Legal papers filed at the High Court claim the proposed regulations do not provide PMI, the producers of Marlboro, enough compensation with Firestone remarking that the government's rushing out of new regulations sees "many serious questions left unanswered." 

PMI is thought to be drawing on legal opinion from Lord Hoffman which concludes banning branding could be a breach of trademark law and by blocking internationally recognised trademarks in the UK could be in breach of the principle of free movement of goods in the EU. 

Exclusive Interview: Eurovision Winner Conchita Wurst on life and social media
Posted on Saturday May 23, 2015

BAFTA’s prestigious offices in Piccadilly hosted an unusual gathering last week as academics, broadcasters, fans and performers gathered to mark 60 years of Eurovision, an event watched by nearly twice as many people as the Super Bowl.

The conference, organised by the European Broadcasting Union, looked at the cultural, technological and political impacts of the event, and reminded us all that yes, you can get a PHD in Eurovision.

On behalf of The Drum, Carat's Jerry Daykin took the opportunity to interview last year’s winner, and the reigning queen of Eurovision, Conchita Wurst on her experiences since winning, how social media has impacted her and what the opportunity for brands and marketers is around the show.

JD: How has your life been for the past year? One interview after another? It must be crazy. 
CW: I’ve been talking a lot, which I love as I have a lot of opinions. I’ve had so many invitations and I was allowed to experience so many great things over the last year, it’s just overwhelming. It hasn’t sunk in yet what I’ve actually experienced.

JD: And for your own social media in particular, how has that helped you tell your story and communicate with people? 
CW: It’s very important. It’s such a fast way to get and also send information, and it’s such a lovely way of connecting with those people, the most important ones when it comes to career, the fans. Without my supporters all over the world I wouldn’t be here and no one would be interested in me, so it’s everything, an unbelievably important tool.

JD: So how do you manage that? Do you get time to read a lot of what they say to you?  
CW: Well I do read as much as I can, I do have people helping in this kind of area. I have a stylist, I have someone doing with my promotion, so of course I have someone helping me with social media or else it would just be too much and there’s no time. Of course, I try to get as many Tweets and Instagram pictures, I ‘like’, and I look at it so I really try to get into it and not lose that connection, because as I say it is an easy way to stay connected.

JD: Is there a bad side to that? Have you had people being rude to you and saying horrible things? 
CW: Well, even if… I really have a very impolite way to deal with it, I just don’t care.

JD: In terms of how much it’s blown up, Google reported that in the months after Eurovision last year you were searched for more than Beyoncé. When you went into it did you realise how big it was, how much it would change your life? 
CW: No, because I went into this competition because I’m such a Eurovision fan. I really wanted to be in it badly and I’d tried for so many years. I was bothering the Austrian broadcaster so hard that they just said ‘send the bearded lady and get over it’. My manager and I really saw this event from two sides: First, fulfilling my dreams, being able to stand on this ridiculously huge stage and giving the performance of my lifetime; And on the other side, in a very business kind of way because no one knew me, but with this we can reach so many people.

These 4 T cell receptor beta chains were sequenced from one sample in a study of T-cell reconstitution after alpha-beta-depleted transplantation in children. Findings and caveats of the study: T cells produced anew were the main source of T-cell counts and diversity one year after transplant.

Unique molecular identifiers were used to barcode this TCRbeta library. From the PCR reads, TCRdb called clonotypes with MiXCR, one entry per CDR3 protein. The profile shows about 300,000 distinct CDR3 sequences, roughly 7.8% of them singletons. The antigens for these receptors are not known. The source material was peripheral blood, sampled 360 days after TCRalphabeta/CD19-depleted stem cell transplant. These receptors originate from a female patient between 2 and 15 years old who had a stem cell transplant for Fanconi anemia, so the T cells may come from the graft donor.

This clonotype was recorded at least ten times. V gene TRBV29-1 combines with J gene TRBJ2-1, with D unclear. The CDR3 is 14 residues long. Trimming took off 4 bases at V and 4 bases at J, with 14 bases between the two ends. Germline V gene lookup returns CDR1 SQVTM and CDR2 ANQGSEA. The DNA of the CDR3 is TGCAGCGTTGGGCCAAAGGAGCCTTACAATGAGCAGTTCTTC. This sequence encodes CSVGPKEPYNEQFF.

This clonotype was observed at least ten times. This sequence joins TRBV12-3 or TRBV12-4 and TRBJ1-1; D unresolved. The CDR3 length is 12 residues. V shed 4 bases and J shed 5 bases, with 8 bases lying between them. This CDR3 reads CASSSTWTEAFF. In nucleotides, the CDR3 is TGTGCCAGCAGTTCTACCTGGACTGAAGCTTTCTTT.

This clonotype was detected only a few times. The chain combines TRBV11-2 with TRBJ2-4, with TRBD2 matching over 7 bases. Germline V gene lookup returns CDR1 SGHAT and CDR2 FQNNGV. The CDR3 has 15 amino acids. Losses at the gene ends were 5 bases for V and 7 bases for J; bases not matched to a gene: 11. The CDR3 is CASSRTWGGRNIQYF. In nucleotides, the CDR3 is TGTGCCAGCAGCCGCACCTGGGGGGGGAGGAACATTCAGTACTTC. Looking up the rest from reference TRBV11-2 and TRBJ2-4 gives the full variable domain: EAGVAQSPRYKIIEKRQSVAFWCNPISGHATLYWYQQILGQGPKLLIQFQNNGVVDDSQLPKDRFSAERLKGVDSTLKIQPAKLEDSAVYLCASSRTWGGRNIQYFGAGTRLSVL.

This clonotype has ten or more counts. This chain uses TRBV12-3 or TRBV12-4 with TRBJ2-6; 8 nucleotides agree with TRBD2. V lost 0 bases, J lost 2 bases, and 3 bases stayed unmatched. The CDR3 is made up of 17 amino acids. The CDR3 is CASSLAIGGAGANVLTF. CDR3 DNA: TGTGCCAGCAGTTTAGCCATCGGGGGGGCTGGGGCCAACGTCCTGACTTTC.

JD: At the Consumer Electronics Show in Las Vegas this year there was a life size picture of you advertising Parrot Headphones, which must have surprised the Americans. How has it been for you, working with a big brand, have you found that a positive experience?  
CW: You know really I have to be completely honest I don’t think about anything or anybody else except me when I make those decisions. I was like ‘oh my god, I’d love to be in a Commercial, I’d love to do that, and of course these headphones are great let’s do it’ and only after that I realised this is going to be printed in American magazines and they actually sell their product all over the world. This is the way I went into it - quite naïve, though of course I have my whole team in the background seeing numbers and facts, which is good that I have them.

JD: So one of the things we see is that marketers, especially in the UK, are nervous about getting involved with Eurovision because it has a funny reputation – some people love it, some people hate it. What would you say to marketers thinking of sponsoring the Eurovision or being part of it? 
CW: Well I think it has the same reputation everywhere, it’s the same with Austria. We haven’t won for 48 years and so last year no one was staying home to have a party, but this year obviously everybody’s totally into it.

I think that’s not depending on a country, but people should really understand what a great opportunity it is and what a beautiful message the biggest music event in the world sends out. Everybody is allowed to come as they are, do whatever they want on stage. That’s great, and at the end of the day it’s really so many people joining one event by doing what they love the most, making music.

This year's Eurovision Song Contest will be screened on BBC1 tonight at 8pm.

Ad of the Day: Huawei's School of Pronunciation - Huawei
Posted on Saturday May 23, 2015

Former Arsenal stars John Hartson, Ray Parlour and Nigel Winterburn feature in this snappy slot, acknowledging the difficulty some westerners have with pronouncing the name of Huawei (Wah-Way by the way).

The three minute ad shows the pundits school in how to pronounce the names of server current Arsenal players in humorous fashion.

It follows Huawei becoming an official global sponsor for the North London club last January.

Campaign by This Is Dare.